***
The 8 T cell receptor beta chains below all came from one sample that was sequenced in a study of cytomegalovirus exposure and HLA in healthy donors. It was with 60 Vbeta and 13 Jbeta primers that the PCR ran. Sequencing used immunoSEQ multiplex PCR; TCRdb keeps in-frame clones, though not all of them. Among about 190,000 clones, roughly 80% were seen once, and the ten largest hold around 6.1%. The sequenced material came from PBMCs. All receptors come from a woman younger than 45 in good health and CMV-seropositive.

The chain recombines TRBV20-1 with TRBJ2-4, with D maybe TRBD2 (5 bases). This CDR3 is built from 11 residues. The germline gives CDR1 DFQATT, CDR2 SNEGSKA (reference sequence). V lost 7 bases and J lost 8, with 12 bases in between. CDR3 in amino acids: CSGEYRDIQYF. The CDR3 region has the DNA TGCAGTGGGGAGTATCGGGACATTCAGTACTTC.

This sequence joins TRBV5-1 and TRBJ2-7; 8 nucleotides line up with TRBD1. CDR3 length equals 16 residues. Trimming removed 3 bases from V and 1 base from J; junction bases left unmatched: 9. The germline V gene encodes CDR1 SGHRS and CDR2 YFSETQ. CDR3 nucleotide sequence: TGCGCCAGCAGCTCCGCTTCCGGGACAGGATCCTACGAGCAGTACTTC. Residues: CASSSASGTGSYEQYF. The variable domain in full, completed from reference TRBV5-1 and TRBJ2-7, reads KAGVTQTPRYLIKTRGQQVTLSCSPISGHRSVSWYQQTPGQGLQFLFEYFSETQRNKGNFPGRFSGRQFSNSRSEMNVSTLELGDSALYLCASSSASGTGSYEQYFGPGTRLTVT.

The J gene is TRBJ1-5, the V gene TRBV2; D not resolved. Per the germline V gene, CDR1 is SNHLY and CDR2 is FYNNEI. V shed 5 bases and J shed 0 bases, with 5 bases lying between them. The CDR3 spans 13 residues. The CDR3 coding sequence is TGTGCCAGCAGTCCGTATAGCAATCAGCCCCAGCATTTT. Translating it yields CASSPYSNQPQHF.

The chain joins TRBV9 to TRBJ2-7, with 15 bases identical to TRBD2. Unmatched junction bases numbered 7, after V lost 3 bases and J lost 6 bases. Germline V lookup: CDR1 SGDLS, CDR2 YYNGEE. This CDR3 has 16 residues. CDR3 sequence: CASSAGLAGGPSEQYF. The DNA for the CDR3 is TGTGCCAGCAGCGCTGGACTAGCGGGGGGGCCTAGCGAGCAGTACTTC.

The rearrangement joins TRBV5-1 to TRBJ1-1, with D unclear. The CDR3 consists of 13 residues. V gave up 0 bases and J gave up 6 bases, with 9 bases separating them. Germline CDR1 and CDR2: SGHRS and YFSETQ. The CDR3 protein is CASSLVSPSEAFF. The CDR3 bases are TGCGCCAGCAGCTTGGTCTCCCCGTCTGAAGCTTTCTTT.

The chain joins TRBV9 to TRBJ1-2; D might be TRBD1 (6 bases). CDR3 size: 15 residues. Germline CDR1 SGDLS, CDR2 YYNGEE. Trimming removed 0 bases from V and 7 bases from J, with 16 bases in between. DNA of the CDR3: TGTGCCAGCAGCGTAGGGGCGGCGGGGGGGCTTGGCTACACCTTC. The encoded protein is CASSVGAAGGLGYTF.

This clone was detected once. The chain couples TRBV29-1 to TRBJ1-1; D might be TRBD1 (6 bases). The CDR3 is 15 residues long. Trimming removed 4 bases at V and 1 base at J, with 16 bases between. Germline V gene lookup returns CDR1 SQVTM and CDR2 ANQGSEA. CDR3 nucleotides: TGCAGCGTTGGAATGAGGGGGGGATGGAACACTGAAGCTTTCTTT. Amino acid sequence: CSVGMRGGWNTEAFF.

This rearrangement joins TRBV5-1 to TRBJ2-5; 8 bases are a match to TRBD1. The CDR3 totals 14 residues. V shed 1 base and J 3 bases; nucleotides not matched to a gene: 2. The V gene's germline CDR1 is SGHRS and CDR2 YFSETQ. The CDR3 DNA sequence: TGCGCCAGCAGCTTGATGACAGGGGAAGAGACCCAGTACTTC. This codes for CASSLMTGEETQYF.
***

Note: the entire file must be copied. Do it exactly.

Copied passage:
The 8 T cell receptor beta chains below all came from one sample that was sequenced in a study of cytomegalovirus exposure and HLA in healthy donors. It was with 60 Vbeta and 13 Jbeta primers that the PCR ran. Sequencing used immunoSEQ multiplex PCR; TCRdb keeps in-frame clones, though not all of them. Among about 190,000 clones, roughly 80% were seen once, and the ten largest hold around 6.1%. The sequenced material came from PBMCs. All receptors come from a woman younger than 45 in good health and CMV-seropositive.

The chain recombines TRBV20-1 with TRBJ2-4, with D maybe TRBD2 (5 bases). This CDR3 is built from 11 residues. The germline gives CDR1 DFQATT, CDR2 SNEGSKA (reference sequence). V lost 7 bases and J lost 8, with 12 bases in between. CDR3 in amino acids: CSGEYRDIQYF. The CDR3 region has the DNA TGCAGTGGGGAGTATCGGGACATTCAGTACTTC.

This sequence joins TRBV5-1 and TRBJ2-7; 8 nucleotides line up with TRBD1. CDR3 length equals 16 residues. Trimming removed 3 bases from V and 1 base from J; junction bases left unmatched: 9. The germline V gene encodes CDR1 SGHRS and CDR2 YFSETQ. CDR3 nucleotide sequence: TGCGCCAGCAGCTCCGCTTCCGGGACAGGATCCTACGAGCAGTACTTC. Residues: CASSSASGTGSYEQYF. The variable domain in full, completed from reference TRBV5-1 and TRBJ2-7, reads KAGVTQTPRYLIKTRGQQVTLSCSPISGHRSVSWYQQTPGQGLQFLFEYFSETQRNKGNFPGRFSGRQFSNSRSEMNVSTLELGDSALYLCASSSASGTGSYEQYFGPGTRLTVT.

The J gene is TRBJ1-5, the V gene TRBV2; D not resolved. Per the germline V gene, CDR1 is SNHLY and CDR2 is FYNNEI. V shed 5 bases and J shed 0 bases, with 5 bases lying between them. The CDR3 spans 13 residues. The CDR3 coding sequence is TGTGCCAGCAGTCCGTATAGCAATCAGCCCCAGCATTTT. Translating it yields CASSPYSNQPQHF.

The chain joins TRBV9 to TRBJ2-7, with 15 bases identical to TRBD2. Unmatched junction bases numbered 7, after V lost 3 bases and J lost 6 bases. Germline V lookup: CDR1 SGDLS, CDR2 YYNGEE. This CDR3 has 16 residues. CDR3 sequence: CASSAGLAGGPSEQYF. The DNA for the CDR3 is TGTGCCAGCAGCGCTGGACTAGCGGGGGGGCCTAGCGAGCAGTACTTC.

The rearrangement joins TRBV5-1 to TRBJ1-1, with D unclear. The CDR3 consists of 13 residues. V gave up 0 bases and J gave up 6 bases, with 9 bases separating them. Germline CDR1 and CDR2: SGHRS and YFSETQ. The CDR3 protein is CASSLVSPSEAFF. The CDR3 bases are TGCGCCAGCAGCTTGGTCTCCCCGTCTGAAGCTTTCTTT.

The chain joins TRBV9 to TRBJ1-2; D might be TRBD1 (6 bases). CDR3 size: 15 residues. Germline CDR1 SGDLS, CDR2 YYNGEE. Trimming removed 0 bases from V and 7 bases from J, with 16 bases in between. DNA of the CDR3: TGTGCCAGCAGCGTAGGGGCGGCGGGGGGGCTTGGCTACACCTTC. The encoded protein is CASSVGAAGGLGYTF.

This clone was detected once. The chain couples TRBV29-1 to TRBJ1-1; D might be TRBD1 (6 bases). The CDR3 is 15 residues long. Trimming removed 4 bases at V and 1 base at J, with 16 bases between. Germline V gene lookup returns CDR1 SQVTM and CDR2 ANQGSEA. CDR3 nucleotides: TGCAGCGTTGGAATGAGGGGGGGATGGAACACTGAAGCTTTCTTT. Amino acid sequence: CSVGMRGGWNTEAFF.

This rearrangement joins TRBV5-1 to TRBJ2-5; 8 bases are a match to TRBD1. The CDR3 totals 14 residues. V shed 1 base and J 3 bases; nucleotides not matched to a gene: 2. The V gene's germline CDR1 is SGHRS and CDR2 YFSETQ. The CDR3 DNA sequence: TGCGCCAGCAGCTTGATGACAGGGGAAGAGACCCAGTACTTC. This codes for CASSLMTGEETQYF.